And….refreshing. These temperatures are a wake-up blast that jolts you clear down to your toes. Until you can’t feel your toes anymore.

What do you think? How would you describe the cold this week?

Ice bubbles, Willoway Brook, Schulenberg Prairie, Lisle, IL.

After I hiked the prairie this weekend in the snow, rising temperatures and a misty rain laid an icy glaze across the sidewalks and driveways; shellacked the front steps to our house. It looked as if Mother Nature got down on her hands and knees and buffed the snow to a high gloss.

Iced snow, Glendale Heights, IL.

Monday’s sunshine helped melt it a bit. Now everything is slick with ice. It’s treacherous out there.

Willoway Brook, Schulenberg Prairie, Lisle, IL.

I can see my backyard prairie patch from the kitchen window. What solace! The prairie dock leaves are brittle and brown; the compass plants curl like bass clefs. Wild bergamot satisfies my need for aesthetics as much in winter as it does in full bloom during the summer. Rattlesnake master’s spare silhouette is more striking now than it was in the warmer seasons.

Rattlesnake master (Eryngium yuccifolium), Schulenberg Prairie, Lisle, IL.

Along the side of the house, prairie dropseed pleases in its mound-drape of leaves. What a pleasure this plant is. Every home owner should have it. So well-behaved.

Prairie dropseed (Sporobolus heterolepis), Crosby backyard, Glen Ellyn, IL.

But it’s the rough and tumble of joe pye, goldenrod, asters, swamp milkweed, cup plant, culver’s root, mountain mint and other prairie community members as a whole that I appreciate as much as parsing out a single species.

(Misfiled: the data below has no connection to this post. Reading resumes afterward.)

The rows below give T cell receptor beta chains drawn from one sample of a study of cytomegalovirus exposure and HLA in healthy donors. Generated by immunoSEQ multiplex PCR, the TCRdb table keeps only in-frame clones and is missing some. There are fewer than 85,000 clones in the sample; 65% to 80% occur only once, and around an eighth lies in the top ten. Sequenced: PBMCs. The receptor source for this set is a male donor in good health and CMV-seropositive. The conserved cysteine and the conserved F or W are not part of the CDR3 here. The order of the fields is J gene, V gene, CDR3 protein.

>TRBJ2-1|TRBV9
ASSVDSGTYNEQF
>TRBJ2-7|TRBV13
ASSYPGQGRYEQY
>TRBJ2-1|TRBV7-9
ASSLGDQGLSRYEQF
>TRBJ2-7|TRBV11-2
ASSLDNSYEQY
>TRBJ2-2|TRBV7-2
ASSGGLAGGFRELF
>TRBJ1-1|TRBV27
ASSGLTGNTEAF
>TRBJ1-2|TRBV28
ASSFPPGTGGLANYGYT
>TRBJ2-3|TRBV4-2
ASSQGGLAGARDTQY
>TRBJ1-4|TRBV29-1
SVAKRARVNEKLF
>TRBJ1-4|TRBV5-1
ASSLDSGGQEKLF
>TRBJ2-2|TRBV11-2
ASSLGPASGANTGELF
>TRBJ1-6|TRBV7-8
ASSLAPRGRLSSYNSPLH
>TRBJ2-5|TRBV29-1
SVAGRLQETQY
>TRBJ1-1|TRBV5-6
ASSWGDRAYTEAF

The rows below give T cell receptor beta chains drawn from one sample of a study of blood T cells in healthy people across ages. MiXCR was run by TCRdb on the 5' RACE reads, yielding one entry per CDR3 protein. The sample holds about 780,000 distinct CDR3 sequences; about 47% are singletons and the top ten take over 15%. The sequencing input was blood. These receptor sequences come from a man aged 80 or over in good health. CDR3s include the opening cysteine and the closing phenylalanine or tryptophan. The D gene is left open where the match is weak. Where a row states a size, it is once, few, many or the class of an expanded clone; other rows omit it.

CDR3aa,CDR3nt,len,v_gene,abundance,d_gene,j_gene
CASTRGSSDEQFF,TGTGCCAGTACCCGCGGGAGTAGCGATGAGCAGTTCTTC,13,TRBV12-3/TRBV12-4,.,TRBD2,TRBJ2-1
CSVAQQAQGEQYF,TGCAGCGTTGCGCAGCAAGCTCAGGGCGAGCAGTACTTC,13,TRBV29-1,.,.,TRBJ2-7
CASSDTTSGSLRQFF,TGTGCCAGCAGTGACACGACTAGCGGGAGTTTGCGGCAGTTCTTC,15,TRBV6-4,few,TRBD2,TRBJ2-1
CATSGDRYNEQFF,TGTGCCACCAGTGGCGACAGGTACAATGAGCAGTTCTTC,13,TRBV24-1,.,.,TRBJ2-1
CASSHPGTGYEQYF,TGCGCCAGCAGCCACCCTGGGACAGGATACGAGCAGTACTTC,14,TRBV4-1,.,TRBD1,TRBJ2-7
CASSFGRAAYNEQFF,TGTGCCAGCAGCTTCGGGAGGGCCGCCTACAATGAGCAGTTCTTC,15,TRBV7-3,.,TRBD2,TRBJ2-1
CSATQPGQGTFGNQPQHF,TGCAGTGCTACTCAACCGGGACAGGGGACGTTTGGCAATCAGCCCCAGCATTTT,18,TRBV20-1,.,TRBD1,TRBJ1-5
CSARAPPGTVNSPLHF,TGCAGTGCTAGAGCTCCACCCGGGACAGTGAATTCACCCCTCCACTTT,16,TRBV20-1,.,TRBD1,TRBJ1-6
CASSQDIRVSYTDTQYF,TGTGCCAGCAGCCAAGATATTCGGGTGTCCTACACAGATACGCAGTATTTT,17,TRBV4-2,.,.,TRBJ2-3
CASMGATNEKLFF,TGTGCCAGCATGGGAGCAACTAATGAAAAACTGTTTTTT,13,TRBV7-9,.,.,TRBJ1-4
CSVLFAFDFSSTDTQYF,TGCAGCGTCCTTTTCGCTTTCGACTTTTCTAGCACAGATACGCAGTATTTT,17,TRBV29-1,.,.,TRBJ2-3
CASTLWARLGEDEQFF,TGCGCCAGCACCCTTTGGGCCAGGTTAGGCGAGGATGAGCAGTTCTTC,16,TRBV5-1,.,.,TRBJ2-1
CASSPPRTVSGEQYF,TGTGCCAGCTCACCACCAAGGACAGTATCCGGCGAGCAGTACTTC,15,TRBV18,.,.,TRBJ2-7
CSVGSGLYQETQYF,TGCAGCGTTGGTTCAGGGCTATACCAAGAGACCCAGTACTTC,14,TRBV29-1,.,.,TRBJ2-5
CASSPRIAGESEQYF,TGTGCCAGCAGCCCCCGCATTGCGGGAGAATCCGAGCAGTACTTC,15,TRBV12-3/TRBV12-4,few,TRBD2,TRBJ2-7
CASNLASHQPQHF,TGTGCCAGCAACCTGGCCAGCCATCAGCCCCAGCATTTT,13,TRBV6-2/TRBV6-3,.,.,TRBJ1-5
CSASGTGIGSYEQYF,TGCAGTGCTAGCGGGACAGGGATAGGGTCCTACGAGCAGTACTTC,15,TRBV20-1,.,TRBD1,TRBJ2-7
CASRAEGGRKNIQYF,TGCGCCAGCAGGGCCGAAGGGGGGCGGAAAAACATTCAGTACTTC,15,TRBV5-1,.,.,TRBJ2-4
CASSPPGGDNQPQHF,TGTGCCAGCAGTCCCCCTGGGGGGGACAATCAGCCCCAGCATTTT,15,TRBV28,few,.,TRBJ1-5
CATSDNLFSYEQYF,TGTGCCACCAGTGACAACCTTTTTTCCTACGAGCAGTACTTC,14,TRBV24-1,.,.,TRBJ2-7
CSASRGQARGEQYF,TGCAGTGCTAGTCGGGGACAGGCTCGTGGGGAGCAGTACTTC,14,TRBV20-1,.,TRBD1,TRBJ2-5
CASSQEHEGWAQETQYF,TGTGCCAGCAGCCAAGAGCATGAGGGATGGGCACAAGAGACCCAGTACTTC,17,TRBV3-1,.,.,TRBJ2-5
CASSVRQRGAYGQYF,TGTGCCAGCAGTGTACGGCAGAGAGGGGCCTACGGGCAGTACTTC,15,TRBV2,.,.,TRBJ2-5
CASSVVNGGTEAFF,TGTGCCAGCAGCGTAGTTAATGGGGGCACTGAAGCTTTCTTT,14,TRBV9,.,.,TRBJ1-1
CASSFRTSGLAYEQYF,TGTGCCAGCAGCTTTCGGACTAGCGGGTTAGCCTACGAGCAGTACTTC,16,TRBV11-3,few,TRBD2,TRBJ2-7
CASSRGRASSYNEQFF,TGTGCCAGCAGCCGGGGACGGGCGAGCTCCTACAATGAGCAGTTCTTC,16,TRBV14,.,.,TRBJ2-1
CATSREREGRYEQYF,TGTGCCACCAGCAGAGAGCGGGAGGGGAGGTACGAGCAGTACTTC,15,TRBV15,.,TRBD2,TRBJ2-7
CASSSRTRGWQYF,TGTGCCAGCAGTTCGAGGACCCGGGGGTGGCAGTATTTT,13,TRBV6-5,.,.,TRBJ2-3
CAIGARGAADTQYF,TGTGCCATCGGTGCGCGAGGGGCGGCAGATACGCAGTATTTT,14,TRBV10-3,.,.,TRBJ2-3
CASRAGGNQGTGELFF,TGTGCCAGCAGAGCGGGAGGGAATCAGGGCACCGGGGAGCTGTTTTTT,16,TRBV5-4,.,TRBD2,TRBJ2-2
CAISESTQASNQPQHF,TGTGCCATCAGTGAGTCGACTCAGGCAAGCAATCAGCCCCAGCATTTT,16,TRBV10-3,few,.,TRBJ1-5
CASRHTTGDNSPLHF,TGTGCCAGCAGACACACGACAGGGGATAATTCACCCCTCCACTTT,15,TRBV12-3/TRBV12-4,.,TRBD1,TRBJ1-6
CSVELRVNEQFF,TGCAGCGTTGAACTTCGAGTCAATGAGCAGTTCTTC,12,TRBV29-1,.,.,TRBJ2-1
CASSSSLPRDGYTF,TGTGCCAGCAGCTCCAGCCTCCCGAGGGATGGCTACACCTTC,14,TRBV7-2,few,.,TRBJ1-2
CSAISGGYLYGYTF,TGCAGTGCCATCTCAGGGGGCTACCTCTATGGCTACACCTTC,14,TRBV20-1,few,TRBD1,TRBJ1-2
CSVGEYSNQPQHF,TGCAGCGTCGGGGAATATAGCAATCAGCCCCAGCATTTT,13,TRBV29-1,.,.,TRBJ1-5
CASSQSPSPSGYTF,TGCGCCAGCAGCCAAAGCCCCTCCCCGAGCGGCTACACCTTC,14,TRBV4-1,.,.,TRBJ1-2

Crosby backyard, Glen Ellyn, IL.

I’m reminded that underneath the snow is a world of color and motion and growth, just waiting to happen at the turn of the temperatures toward warmth. These bitter temperatures are a necessary pause in the life of the prairie.

New prairie smoke (Geum triflorum), Crosby’s backyard, Glen Ellyn, IL.

Meanwhile, I’ll wait for the ice to melt…

Willoway Brook, Schulenberg Prairie, Lisle, IL.

… and remind myself that one of the reasons I planted prairie in my yard is for days just like this one. Is my backyard prairie good for the environment? Absolutely. Essential for pollinators? You bet. And…

Grayheaded coneflower (Ratibida pinnata), Crosby’s backyard, Glen Ellyn, IL.

…it’s a winter pleasure that warms my spirits, as I look through the window on a brutally-cold, iced-in day.

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Lucy Larcom (1824-1893) was a writer, abolitionist, and teacher. As one of nine children, whose father (a sea captain) died when she was eight, Larcom worked with her mother to run a boardinghouse to keep the family afloat in Lowell, Massachusetts. She worked in Lowell’s mills at eleven years old, where the “mill girls” established a literary circle and she became a friend of the poet John Greenleaf Whittier, who was a support and encouragement. At twenty, she moved with an older sister to the Illinois prairies, where she taught school. She later moved back East and wrote for such magazines as the Atlantic. Her poetry collections include Similitudes, from the Ocean and Prairie (1853). She is best known for her autobiography, A New England Girlhood, Outlined from Memory which the Poetry Foundation calls “a richly detailed account of gender, and class in mid-nineteenth century New England.”

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Join Cindy for a program in January!

“100 Years Around the Morton Arboretum” — Wednesday, January 26, 6:30pm-8:30 pm. Watch history come to life in this special centennial-themed lecture about The Morton Arboretum. Celebrating 100 years, The Morton Arboretum has a fascinating past. Two of the Arboretum’s most knowledgeable historians, author Cindy Crosby and the ever-amazing library collections manager Rita Hassert, will share stories of the Mortons, the Arboretum, and the trees that make this place such a treasure. Join us in person, or tune in via Zoom from the comfort of your home. (Please note changes in venue may be made, pending COVID. Check the day before to ensure you know the most current details of this event). Register here.